Toronto to host 2015 Pan Am Games
It's mission accomplished for Ontario Premier Dalton McGuinty, Toronto Mayor David Miller and all other members of the delegation supporting Toronto's bid to host the 2015 Pan Am Games.
On the first ballot of Friday's vote in Guadalajara, Mexico, Toronto was tapped as the host city.
"Our commitment, our pledge, our undertaking, our promise is to provide you with the best Pan Am Games ever," McGuinty told delegates after the results were announced. "It's an exciting time for so many of us here."
Miller also took the podium to express his gratitude for the first-ballot win.
"I would like to say thanks for all of the confidence shown in Toronto," Miller said. "See you all in 2015."
Bid adviser Bob Richardson said before the vote that he was confident his team did all it could to sell the region to Pan American Sports Organization voters.
It seems they did just that, beating out the two other bidding cities — Lima, Peru, and Bogota, Colombia.
Facts and figures
$1.4 billion, plus $1 billion for athletes' village
Federal government $500 million
Ontario government $500 million
$170-million aquatic and sports training centre at U of T
$150-million stadium in Hamilton
Four new Olympic-sized pools
In the final presentation held shortly before the vote, Miller asked that Toronto be given "the privilege" of hosting the Games, and said "it is Toronto's time."
McGuinty said Toronto would be proud to host the Games and that Pan Am officials would be proud of the job the city would do. "We are ready and we will deliver," McGuinty said.
It's welcome news for up-and-coming Canadian swimming star Amanda Reason.
"Myself, I've never competed internationally at home, so having home-field advantage is going to be fun if I make it," Reason told CBC News.
The 16-year-old owns the world record in the 50-metre breaststroke.
Chris Rudge, chief executive officer of the Canadian Olympic Committee, said bringing the Pan Am Games to Toronto will benefit summer athletes much the same as winter athletes have reaped the rewards of the 1988 Calgary Games and 2010 Olympics in Vancouver.
"Aside from the sport legacy that will drive us into the future, our goal is for Canada's summer athletes to continue the pattern of rising success at major competitions," Rudge said in a release. "This will be a Pan Am Games to watch."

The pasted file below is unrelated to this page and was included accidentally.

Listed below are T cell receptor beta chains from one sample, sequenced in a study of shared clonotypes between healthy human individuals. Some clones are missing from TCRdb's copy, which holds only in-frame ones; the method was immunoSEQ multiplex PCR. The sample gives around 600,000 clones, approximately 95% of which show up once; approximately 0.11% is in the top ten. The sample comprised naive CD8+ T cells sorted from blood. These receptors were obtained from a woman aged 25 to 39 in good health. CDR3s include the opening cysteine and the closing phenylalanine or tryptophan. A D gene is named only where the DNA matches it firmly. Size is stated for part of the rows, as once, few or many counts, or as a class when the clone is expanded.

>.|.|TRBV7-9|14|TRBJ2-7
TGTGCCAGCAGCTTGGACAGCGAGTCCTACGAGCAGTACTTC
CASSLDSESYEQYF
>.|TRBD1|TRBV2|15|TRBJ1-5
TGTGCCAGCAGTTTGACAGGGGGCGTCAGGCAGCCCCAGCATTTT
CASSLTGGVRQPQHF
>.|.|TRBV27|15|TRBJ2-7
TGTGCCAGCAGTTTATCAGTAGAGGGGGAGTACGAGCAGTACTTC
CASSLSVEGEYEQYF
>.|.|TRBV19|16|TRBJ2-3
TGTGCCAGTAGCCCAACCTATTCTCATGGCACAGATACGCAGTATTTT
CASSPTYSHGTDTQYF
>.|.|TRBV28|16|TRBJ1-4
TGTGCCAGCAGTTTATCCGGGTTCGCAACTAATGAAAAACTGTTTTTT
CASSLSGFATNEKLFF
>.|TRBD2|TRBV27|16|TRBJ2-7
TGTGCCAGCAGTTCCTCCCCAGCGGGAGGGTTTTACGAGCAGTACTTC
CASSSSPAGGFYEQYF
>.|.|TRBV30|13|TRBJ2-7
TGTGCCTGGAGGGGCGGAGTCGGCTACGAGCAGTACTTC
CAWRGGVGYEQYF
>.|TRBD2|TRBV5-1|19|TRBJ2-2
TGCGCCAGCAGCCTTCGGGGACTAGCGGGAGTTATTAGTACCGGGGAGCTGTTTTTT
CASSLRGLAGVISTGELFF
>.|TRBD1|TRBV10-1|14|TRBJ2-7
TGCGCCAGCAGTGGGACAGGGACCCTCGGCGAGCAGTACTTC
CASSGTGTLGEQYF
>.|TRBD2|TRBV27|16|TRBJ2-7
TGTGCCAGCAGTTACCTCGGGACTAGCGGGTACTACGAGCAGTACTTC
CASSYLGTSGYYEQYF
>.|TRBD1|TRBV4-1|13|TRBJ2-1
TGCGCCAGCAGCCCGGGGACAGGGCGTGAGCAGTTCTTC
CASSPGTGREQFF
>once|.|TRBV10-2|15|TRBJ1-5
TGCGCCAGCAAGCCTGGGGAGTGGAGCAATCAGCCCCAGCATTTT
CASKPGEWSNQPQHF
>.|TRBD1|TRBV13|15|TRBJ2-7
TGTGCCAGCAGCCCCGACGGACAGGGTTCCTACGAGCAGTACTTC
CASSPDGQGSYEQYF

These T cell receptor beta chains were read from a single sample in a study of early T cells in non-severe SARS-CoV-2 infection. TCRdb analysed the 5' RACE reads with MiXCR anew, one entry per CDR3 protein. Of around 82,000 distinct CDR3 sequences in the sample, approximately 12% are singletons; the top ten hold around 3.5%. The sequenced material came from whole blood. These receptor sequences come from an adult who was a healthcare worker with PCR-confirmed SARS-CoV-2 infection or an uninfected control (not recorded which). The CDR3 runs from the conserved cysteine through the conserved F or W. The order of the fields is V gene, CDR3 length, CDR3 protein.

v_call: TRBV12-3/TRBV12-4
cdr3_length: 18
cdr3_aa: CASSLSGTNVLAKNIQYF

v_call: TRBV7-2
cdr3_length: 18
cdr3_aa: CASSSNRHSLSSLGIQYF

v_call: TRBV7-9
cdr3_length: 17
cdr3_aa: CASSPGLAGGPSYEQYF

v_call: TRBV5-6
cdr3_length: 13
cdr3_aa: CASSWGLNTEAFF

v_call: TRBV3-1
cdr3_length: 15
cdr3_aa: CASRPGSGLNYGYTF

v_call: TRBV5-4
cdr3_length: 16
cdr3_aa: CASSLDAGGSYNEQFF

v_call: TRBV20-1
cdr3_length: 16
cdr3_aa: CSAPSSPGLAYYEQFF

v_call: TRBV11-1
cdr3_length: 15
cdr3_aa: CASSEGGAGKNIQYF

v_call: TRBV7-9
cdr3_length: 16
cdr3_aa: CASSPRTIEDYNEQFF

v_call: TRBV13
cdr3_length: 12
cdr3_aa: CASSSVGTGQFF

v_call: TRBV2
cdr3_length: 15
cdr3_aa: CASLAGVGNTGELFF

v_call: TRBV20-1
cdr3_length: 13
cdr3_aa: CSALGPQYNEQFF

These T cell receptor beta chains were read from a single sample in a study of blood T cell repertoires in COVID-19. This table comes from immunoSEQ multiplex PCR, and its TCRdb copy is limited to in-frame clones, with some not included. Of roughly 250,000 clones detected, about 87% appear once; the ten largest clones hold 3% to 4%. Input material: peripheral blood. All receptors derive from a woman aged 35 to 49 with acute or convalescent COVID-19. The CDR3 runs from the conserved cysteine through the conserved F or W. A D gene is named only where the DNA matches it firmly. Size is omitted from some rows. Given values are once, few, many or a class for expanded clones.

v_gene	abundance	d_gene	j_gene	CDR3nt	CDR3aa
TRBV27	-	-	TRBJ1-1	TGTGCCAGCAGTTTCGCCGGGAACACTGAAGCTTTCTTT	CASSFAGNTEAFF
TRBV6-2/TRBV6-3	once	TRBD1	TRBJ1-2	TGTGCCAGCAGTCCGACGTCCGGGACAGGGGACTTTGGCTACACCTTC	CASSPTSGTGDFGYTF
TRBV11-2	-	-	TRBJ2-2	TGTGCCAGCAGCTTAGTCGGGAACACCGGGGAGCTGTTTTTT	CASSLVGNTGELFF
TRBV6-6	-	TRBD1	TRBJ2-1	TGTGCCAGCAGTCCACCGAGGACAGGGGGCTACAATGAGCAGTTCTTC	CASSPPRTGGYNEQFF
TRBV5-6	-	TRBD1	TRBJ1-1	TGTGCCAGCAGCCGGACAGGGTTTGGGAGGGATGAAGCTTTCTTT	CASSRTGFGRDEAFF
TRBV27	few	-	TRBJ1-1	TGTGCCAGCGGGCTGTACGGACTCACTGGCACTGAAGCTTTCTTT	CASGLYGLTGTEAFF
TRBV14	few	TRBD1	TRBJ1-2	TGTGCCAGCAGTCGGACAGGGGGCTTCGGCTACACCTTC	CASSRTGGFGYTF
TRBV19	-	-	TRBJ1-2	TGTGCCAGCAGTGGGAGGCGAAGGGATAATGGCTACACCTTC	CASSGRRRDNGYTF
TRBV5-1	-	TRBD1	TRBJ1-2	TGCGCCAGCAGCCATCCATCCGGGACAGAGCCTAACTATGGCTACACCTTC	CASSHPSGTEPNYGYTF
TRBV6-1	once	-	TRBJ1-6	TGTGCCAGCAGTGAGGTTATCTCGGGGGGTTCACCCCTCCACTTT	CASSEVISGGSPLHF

"It's a stepping stone," said Canadian Olympic bronze medallist Priscilla Lopes-Schliep. "If you get this and prove yourself worthy … that would make it look good for getting a bid for future Olympics or even world championships."
Prime Minister Stephen Harper also sent his thanks and congratulations to the winning bid team, calling it "an exciting day for all Canadians."
"Canadians love sports and we are known for our hospitality, an unbeatable combination for successful Games," Harper said in a statement.
"Sports fans in Toronto and the Golden Horseshoe area are known for their passion and commitment. I am confident they will give a warm welcome to athletes from across the Americas."
Winning bid still faces opposition
Not everyone will be happy that the Games are heading to the Golden Horseshoe. The bid was opposed by groups that believe the $1.4-billion operating budget (plus another $1 billion for the athletes' village) is a large underestimation of what the final price tag will be for hosting the event.
The federal and provincial governments are expected to each contribute 35 per cent of the total, or some $500 million each. Municipalities and private investors are on the hook for the remaining $428.5 million.
In all, more than 50 venues and six new facilities are planned for the region, including $170 million for another aquatic and sports training centre at University of Toronto, a $150-million stadium in Hamilton and four new Olympic-sized pools.
The CBC's Tom Harrington said the winning bid will strengthen the support system for many amateur athletes.
"Toronto lacks the facilities amateur sport needs, and the infrastructure will help them a great deal," Harrington said.
Toronto's port lands will be a focal point of the event, and the housing and facilities constructed for athletes in that area are pledged to become mixed-use homes upon the completion of the Games.
With files from The Canadian Press